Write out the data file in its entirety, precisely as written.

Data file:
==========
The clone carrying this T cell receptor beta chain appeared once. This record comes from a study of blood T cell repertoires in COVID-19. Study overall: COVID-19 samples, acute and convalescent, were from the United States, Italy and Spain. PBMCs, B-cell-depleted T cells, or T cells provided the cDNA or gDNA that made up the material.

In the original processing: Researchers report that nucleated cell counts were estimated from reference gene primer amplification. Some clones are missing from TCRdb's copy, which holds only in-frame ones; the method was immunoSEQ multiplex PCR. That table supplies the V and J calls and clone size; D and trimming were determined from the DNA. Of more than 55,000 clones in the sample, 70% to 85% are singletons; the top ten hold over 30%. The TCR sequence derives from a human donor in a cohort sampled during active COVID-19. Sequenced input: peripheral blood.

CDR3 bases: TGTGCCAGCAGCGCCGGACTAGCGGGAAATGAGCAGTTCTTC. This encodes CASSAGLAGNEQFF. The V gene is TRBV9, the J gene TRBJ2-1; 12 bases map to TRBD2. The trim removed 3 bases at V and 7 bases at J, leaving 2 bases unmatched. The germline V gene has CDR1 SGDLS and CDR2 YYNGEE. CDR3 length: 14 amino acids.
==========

The clone carrying this T cell receptor beta chain appeared once. This record comes from a study of blood T cell repertoires in COVID-19. Study overall: COVID-19 samples, acute and convalescent, were from the United States, Italy and Spain. PBMCs, B-cell-depleted T cells, or T cells provided the cDNA or gDNA that made up the material.

In the original processing: Researchers report that nucleated cell counts were estimated from reference gene primer amplification. Some clones are missing from TCRdb's copy, which holds only in-frame ones; the method was immunoSEQ multiplex PCR. That table supplies the V and J calls and clone size; D and trimming were determined from the DNA. Of more than 55,000 clones in the sample, 70% to 85% are singletons; the top ten hold over 30%. The TCR sequence derives from a human donor in a cohort sampled during active COVID-19. Sequenced input: peripheral blood.

CDR3 bases: TGTGCCAGCAGCGCCGGACTAGCGGGAAATGAGCAGTTCTTC. This encodes CASSAGLAGNEQFF. The V gene is TRBV9, the J gene TRBJ2-1; 12 bases map to TRBD2. The trim removed 3 bases at V and 7 bases at J, leaving 2 bases unmatched. The germline V gene has CDR1 SGDLS and CDR2 YYNGEE. CDR3 length: 14 amino acids.